Community Gardening, Creativity and Everyday Culture

This is a new research project being funded by the AHRC as part of the continuation funding for its Connected Communities programme. We have been awarded a grant of £79,588, of which about 10% goes towards my salary and travel costs to do my part of the work. I’m really looking forward to it—it involves working with colleagues from the Universities of Brighton and Manchester, and with three community gardening projects in London, Manchester and Sussex. So: academics (from different disciplines), community gardeners, allotmenteers and city farmers, people from local communities, and artists and health workers, all coming together to do, plant, make and write some interesting things over the next year. Great! Here is some detail from the application’s case for support:

This project builds on four current Connected Communities Programme (CCP) projects. It seeks to demonstrate the potential, challenges and capacity of innovative shared creative activities for developing community connections and identities through transformative experiences. It does so in the context of the everyday cultural practice of community farming and gardening. The four current CCP projects were represented at the 2011 CCP Summit, at which three of the applicants were also present…. These projects have already created new knowledge on how communal acts of creativity can contribute significantly to transformative experiences for communities and individuals and portray the personal and communal significance of involvement in food growing, community farming and gardening. They have involved three communities in the production of social media, community film-making, exhibitions at a community farm and a community centre, and the creation of an innovative ‘talking’ quilt stitched by community members that contains interactive audio elements of personal narratives about food. The new project will continue the work with these three communities that are involved in communal food growing in Sussex, Manchester, and inner London. The community collaborators themselves also wish to continue and deepen the engagement with each other, the academic collaborators and other shared interest communities….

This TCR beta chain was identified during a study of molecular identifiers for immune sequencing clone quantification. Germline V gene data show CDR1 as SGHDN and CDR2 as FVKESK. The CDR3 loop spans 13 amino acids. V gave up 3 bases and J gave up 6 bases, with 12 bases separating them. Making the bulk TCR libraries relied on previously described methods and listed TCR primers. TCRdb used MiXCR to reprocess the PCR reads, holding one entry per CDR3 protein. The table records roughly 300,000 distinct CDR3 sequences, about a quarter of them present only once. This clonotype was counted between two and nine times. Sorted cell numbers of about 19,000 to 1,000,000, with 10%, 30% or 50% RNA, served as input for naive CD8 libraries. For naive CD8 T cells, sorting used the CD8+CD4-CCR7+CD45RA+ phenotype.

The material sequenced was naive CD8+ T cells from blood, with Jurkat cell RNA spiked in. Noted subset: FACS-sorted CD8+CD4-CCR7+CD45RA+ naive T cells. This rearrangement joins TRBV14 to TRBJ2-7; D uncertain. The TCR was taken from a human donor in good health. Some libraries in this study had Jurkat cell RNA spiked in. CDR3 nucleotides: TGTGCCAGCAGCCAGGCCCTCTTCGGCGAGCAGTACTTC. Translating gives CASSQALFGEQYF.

The proposed project will … also demonstrate the role of arts-based creative activity for connecting communities, researchers and other stakeholders. In order to ensure the proposed project develops a broad view of community creativity and how communities relate to university researchers it will also draw on two other current CCP projects that have been reviewing related areas of research: one on the spaces and processes of community cultures (PI: McKay) and the other on how university research contributes to the emergence of community cohesion and resilience (PI: Hart). McKay’s expertise is doubly relevant: as well as the current CCP work on community music, his latest book, Radical Gardening (2011), explores the history, cultural and political significance of the garden.

There are a number of theoretical and empirical reasons for continuing the focus on communities involved in communal food growing and the community farm and garden movement. Food growing both communally and individually is a rapidly increasing socio-cultural phenomenon where new capacities, identities, connectivities and politics are emerging and whose empirical and theoretical significance is not yet fully understood. The number of community gardens in England in 2010 was four times greater than in 2005 (Milbourne 2011) and a number of public bodies have funded new communal gardens. The allotment movement more widely thrives in Britain today (McKay 2011). The CCP project on health and community gardening (PI: Church) has used longitudinal data to show that food growing has become increasingly popular in western Europe in the last decade with the fastest national rates of growth found in the UK, where the proportion of the population involved has risen from 4% to 14% in the short period between 2003 and 2007. Gardening and food preparation are everyday cultural practices which can also involve highly creative activities that are fundamental to self, identity and personal well-being (Cooper 2006). Individuals can experience such creativity as meaningful even if they feel their financial resources, skills and knowledge constrain their practices (Bhatti and Church 2001). Also, as one of the Co-Is has shown, communal gardening spaces can enable transformative and radical activities that question the structures of contemporary society and human-nature relations (McKay 2011).

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